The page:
An interesting article about buying a pair of Westminsters is at the following link: http://www.positive-feedback.com/Issue49/tannoy.htm  He begins his journey by writing: I did what a lot of us have to do with exotic Hi-Fi equipment that’s not easy to audition, due to their scarcity, I ordered a pair without having heard them and hoped for the best. That’s a little scary when you’re talking about a loudspeaker that sells for about as much as I paid for my Toyota 4Runner when it was new, which was my single largest purchase ever next to my house. So for an average guy like me, it was a huge step to place that order for the Westminster Royal Special Editions.
By Jeff Day

Tannoy Monitor Gold 15″

At last, a pair of  15 inch Tannoy Monitor Golds, this time in reproduction GRF cabinets. Not as big as Autographs but still quite large.

http://hifiexchange.com.au/index.php?route=product/product&product_id=958

We ran these beautiful speakers with the Thorens  amp, with the Mark Levinson 331, and using Naim and Sony CD players. Preamp was the upgraded Ming Da for the ML331. Because they are GRF boxes they have to be in the corner for the full horn effect, imaging is excellent but the best listening position is closer to the boxes than intuitive reasoning suggests. Nice full range, very efficient, fast transients, and handles even less than ideal recordings with aplomb. (What is a plomb?)

For a contrast we used the same equipment to drive a pair of JBL 4331 monitors. Both sounded good using the Mark Levinson: It really is a matter of taste, and this is a rare opportunity to hear both side by side. be quick, the Tannoys have created a lot of interest.

Tannoy Westminster Royal SE

David (who built his own Westminster cabinets) sent me this link:

http://www.positive-feedback.com/Issue49/tannoy.htm

Having had the good fortune of hearing a couple of pairs of Westminsters, and an excellent Autograph reproduction (using Tannoy Red)s, I found Jeff Day’s description of his big Westminsters  as particularly pleasing.

The last pair of Westminsters was sold to a Tannoy lover who lives fairly close to John’s shop. He and 4 of his friends actually loaded the Tannoys on the roofs of two cars using blankets and straps to protect them and then drove off; sadly no one took a photo!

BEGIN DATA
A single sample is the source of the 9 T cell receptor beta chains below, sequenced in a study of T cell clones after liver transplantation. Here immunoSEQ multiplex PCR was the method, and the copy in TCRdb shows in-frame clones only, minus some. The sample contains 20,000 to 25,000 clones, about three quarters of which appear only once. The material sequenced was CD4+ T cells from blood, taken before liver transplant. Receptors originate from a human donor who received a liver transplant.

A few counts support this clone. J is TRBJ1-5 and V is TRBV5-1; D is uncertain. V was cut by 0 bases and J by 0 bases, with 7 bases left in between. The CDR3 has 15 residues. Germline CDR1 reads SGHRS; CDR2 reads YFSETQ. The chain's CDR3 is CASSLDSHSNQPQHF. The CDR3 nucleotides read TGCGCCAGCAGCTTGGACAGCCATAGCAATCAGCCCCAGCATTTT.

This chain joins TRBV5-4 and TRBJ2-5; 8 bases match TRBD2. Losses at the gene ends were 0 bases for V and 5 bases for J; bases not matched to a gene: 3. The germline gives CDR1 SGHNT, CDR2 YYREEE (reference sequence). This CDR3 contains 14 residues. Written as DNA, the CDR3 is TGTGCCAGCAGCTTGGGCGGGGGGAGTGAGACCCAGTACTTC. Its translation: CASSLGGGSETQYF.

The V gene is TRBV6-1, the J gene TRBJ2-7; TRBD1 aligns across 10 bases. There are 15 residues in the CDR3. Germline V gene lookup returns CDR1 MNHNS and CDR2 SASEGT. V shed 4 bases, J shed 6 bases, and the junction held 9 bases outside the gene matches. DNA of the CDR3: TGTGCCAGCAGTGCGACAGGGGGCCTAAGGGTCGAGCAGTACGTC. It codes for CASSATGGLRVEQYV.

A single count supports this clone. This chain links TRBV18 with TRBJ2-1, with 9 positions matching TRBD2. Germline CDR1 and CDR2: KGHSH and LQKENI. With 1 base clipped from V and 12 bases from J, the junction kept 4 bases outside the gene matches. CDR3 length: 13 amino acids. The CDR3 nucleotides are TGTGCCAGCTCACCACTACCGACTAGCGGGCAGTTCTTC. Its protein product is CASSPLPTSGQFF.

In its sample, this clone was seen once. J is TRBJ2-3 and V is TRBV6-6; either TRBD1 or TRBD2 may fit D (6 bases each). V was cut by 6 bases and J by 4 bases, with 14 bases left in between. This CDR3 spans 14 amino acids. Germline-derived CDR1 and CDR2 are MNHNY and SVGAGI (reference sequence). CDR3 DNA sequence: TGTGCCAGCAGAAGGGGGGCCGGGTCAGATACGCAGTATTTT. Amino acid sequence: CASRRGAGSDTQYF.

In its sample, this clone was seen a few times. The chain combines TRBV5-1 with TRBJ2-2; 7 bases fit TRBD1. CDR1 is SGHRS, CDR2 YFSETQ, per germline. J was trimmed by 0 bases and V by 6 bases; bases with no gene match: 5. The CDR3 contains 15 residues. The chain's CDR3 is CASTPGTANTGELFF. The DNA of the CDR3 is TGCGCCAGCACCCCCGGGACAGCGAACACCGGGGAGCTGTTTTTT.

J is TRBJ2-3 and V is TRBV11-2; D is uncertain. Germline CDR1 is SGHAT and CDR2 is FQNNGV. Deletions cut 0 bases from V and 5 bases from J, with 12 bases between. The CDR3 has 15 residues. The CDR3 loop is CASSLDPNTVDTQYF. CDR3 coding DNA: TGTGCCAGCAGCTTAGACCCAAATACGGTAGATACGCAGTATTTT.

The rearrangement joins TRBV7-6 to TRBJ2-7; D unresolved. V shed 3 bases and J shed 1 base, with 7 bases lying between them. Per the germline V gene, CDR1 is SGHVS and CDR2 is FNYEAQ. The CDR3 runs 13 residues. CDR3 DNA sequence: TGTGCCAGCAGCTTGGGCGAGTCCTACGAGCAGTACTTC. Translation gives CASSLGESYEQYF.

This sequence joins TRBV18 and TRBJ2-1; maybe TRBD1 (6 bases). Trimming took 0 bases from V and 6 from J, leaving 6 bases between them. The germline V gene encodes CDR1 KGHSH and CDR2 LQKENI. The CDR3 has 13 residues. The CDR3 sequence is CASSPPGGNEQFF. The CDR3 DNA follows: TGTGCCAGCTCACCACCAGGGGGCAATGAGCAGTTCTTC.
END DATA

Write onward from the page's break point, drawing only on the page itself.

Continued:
Great Tannoy article

I came across this when I was looking foe more information about big Tannoys.

THE BIG SPEAKER! Tannoy Logo!1968 Tannoy catalog page, somewhat embellished

 A Boyhood Riddle Is Solved!

Mr. Valve meets Mr. Tannoy!I love when the Internet answers the great questions. One of my all-timers, which nagged me since my early teens, was always, “What was that BIG speaker in Henry Radio’s Hi-Fi department?” Well, the net came through again, folks. It’s a Tannoy Autograph Professional, that’s what. With this knowledge, I am now more complete, even though my audio setup probably won’t be until it has a pair of these monsters, fed by some nice clean valve watts.

At that time, Henry Radio was the great old-fashioned type of boat anchor store for hams that you don’t see any more. It was about 20 feet from the 405 Freeway, on Olympic Boulevard in West L.A.. In front were several VERY well-worn showrooms where splintery wooden shelves groaned under awe-inspiring stacks of used tube radios, any one of which would fetch way more bucks today on eBay than it ever did then. There were hundreds of these. Transmitters just sat there and looked cool, like real communications equipment. Receivers were usually hooked up and ready to try out. Beginning hams got a real education in what had gone before the Drakes, KWM’s, and early Yaesu riceboxes of our own time.

Nerd candy store, 1960s version!